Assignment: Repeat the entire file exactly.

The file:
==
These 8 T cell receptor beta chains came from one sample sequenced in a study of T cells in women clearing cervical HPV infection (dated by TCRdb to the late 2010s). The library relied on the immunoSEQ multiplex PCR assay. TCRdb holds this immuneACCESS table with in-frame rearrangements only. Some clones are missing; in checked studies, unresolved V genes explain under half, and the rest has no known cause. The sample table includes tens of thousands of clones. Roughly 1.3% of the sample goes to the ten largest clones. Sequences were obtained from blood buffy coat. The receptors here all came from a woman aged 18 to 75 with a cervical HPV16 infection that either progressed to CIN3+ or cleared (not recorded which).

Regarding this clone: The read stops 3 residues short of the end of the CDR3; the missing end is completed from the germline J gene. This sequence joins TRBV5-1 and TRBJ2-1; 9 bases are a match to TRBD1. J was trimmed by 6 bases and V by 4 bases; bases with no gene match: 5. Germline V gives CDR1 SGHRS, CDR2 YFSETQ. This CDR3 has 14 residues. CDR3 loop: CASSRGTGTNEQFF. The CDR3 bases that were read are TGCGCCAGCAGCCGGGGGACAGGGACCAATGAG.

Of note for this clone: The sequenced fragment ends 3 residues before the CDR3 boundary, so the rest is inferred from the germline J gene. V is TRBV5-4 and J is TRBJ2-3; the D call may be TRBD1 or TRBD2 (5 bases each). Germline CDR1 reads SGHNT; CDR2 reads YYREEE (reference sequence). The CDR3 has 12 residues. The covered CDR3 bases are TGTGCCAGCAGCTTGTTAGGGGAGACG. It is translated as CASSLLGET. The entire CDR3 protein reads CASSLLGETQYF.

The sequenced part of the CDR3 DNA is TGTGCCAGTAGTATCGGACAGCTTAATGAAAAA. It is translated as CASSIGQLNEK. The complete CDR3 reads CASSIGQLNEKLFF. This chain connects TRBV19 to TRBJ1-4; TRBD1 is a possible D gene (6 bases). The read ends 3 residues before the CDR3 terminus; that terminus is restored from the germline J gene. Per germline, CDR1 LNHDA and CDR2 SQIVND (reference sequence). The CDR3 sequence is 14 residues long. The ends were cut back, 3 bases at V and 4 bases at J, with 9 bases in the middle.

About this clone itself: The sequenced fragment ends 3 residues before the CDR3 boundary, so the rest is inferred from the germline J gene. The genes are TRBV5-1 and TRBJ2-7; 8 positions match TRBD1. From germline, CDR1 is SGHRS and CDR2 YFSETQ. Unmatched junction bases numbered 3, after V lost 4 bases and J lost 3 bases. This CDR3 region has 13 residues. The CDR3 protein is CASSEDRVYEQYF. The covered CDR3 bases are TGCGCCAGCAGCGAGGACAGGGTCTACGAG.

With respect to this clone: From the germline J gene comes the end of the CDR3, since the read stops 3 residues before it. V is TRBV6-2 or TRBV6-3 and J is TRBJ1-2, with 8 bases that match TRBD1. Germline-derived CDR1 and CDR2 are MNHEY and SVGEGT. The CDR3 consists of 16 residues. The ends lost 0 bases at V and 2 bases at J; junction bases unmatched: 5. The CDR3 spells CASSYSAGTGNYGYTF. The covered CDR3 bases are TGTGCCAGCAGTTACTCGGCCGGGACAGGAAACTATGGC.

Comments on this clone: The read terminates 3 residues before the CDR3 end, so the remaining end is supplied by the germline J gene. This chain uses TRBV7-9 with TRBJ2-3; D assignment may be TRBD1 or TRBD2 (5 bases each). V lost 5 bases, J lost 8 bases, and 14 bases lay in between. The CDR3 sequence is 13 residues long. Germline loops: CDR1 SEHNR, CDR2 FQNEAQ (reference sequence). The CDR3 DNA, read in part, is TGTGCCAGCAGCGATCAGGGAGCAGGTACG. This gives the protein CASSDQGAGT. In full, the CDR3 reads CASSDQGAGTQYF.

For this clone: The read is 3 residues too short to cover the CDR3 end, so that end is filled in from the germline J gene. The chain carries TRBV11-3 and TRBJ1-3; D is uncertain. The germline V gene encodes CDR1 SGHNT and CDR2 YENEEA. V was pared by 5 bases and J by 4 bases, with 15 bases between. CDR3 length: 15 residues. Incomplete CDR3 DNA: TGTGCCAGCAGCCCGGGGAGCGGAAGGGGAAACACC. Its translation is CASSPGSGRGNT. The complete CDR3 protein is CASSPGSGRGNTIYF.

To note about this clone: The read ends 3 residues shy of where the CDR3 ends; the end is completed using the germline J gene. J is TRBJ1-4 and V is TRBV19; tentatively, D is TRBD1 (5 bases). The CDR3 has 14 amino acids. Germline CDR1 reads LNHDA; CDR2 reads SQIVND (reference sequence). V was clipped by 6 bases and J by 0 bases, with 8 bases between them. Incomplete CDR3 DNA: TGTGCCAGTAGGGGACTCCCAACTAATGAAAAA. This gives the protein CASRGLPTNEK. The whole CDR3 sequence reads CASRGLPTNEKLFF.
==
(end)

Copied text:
These 8 T cell receptor beta chains came from one sample sequenced in a study of T cells in women clearing cervical HPV infection (dated by TCRdb to the late 2010s). The library relied on the immunoSEQ multiplex PCR assay. TCRdb holds this immuneACCESS table with in-frame rearrangements only. Some clones are missing; in checked studies, unresolved V genes explain under half, and the rest has no known cause. The sample table includes tens of thousands of clones. Roughly 1.3% of the sample goes to the ten largest clones. Sequences were obtained from blood buffy coat. The receptors here all came from a woman aged 18 to 75 with a cervical HPV16 infection that either progressed to CIN3+ or cleared (not recorded which).

Regarding this clone: The read stops 3 residues short of the end of the CDR3; the missing end is completed from the germline J gene. This sequence joins TRBV5-1 and TRBJ2-1; 9 bases are a match to TRBD1. J was trimmed by 6 bases and V by 4 bases; bases with no gene match: 5. Germline V gives CDR1 SGHRS, CDR2 YFSETQ. This CDR3 has 14 residues. CDR3 loop: CASSRGTGTNEQFF. The CDR3 bases that were read are TGCGCCAGCAGCCGGGGGACAGGGACCAATGAG.

Of note for this clone: The sequenced fragment ends 3 residues before the CDR3 boundary, so the rest is inferred from the germline J gene. V is TRBV5-4 and J is TRBJ2-3; the D call may be TRBD1 or TRBD2 (5 bases each). Germline CDR1 reads SGHNT; CDR2 reads YYREEE (reference sequence). The CDR3 has 12 residues. The covered CDR3 bases are TGTGCCAGCAGCTTGTTAGGGGAGACG. It is translated as CASSLLGET. The entire CDR3 protein reads CASSLLGETQYF.

The sequenced part of the CDR3 DNA is TGTGCCAGTAGTATCGGACAGCTTAATGAAAAA. It is translated as CASSIGQLNEK. The complete CDR3 reads CASSIGQLNEKLFF. This chain connects TRBV19 to TRBJ1-4; TRBD1 is a possible D gene (6 bases). The read ends 3 residues before the CDR3 terminus; that terminus is restored from the germline J gene. Per germline, CDR1 LNHDA and CDR2 SQIVND (reference sequence). The CDR3 sequence is 14 residues long. The ends were cut back, 3 bases at V and 4 bases at J, with 9 bases in the middle.

About this clone itself: The sequenced fragment ends 3 residues before the CDR3 boundary, so the rest is inferred from the germline J gene. The genes are TRBV5-1 and TRBJ2-7; 8 positions match TRBD1. From germline, CDR1 is SGHRS and CDR2 YFSETQ. Unmatched junction bases numbered 3, after V lost 4 bases and J lost 3 bases. This CDR3 region has 13 residues. The CDR3 protein is CASSEDRVYEQYF. The covered CDR3 bases are TGCGCCAGCAGCGAGGACAGGGTCTACGAG.

With respect to this clone: From the germline J gene comes the end of the CDR3, since the read stops 3 residues before it. V is TRBV6-2 or TRBV6-3 and J is TRBJ1-2, with 8 bases that match TRBD1. Germline-derived CDR1 and CDR2 are MNHEY and SVGEGT. The CDR3 consists of 16 residues. The ends lost 0 bases at V and 2 bases at J; junction bases unmatched: 5. The CDR3 spells CASSYSAGTGNYGYTF. The covered CDR3 bases are TGTGCCAGCAGTTACTCGGCCGGGACAGGAAACTATGGC.

Comments on this clone: The read terminates 3 residues before the CDR3 end, so the remaining end is supplied by the germline J gene. This chain uses TRBV7-9 with TRBJ2-3; D assignment may be TRBD1 or TRBD2 (5 bases each). V lost 5 bases, J lost 8 bases, and 14 bases lay in between. The CDR3 sequence is 13 residues long. Germline loops: CDR1 SEHNR, CDR2 FQNEAQ (reference sequence). The CDR3 DNA, read in part, is TGTGCCAGCAGCGATCAGGGAGCAGGTACG. This gives the protein CASSDQGAGT. In full, the CDR3 reads CASSDQGAGTQYF.

For this clone: The read is 3 residues too short to cover the CDR3 end, so that end is filled in from the germline J gene. The chain carries TRBV11-3 and TRBJ1-3; D is uncertain. The germline V gene encodes CDR1 SGHNT and CDR2 YENEEA. V was pared by 5 bases and J by 4 bases, with 15 bases between. CDR3 length: 15 residues. Incomplete CDR3 DNA: TGTGCCAGCAGCCCGGGGAGCGGAAGGGGAAACACC. Its translation is CASSPGSGRGNT. The complete CDR3 protein is CASSPGSGRGNTIYF.

To note about this clone: The read ends 3 residues shy of where the CDR3 ends; the end is completed using the germline J gene. J is TRBJ1-4 and V is TRBV19; tentatively, D is TRBD1 (5 bases). The CDR3 has 14 amino acids. Germline CDR1 reads LNHDA; CDR2 reads SQIVND (reference sequence). V was clipped by 6 bases and J by 0 bases, with 8 bases between them. Incomplete CDR3 DNA: TGTGCCAGTAGGGGACTCCCAACTAATGAAAAA. This gives the protein CASRGLPTNEK. The whole CDR3 sequence reads CASRGLPTNEKLFF.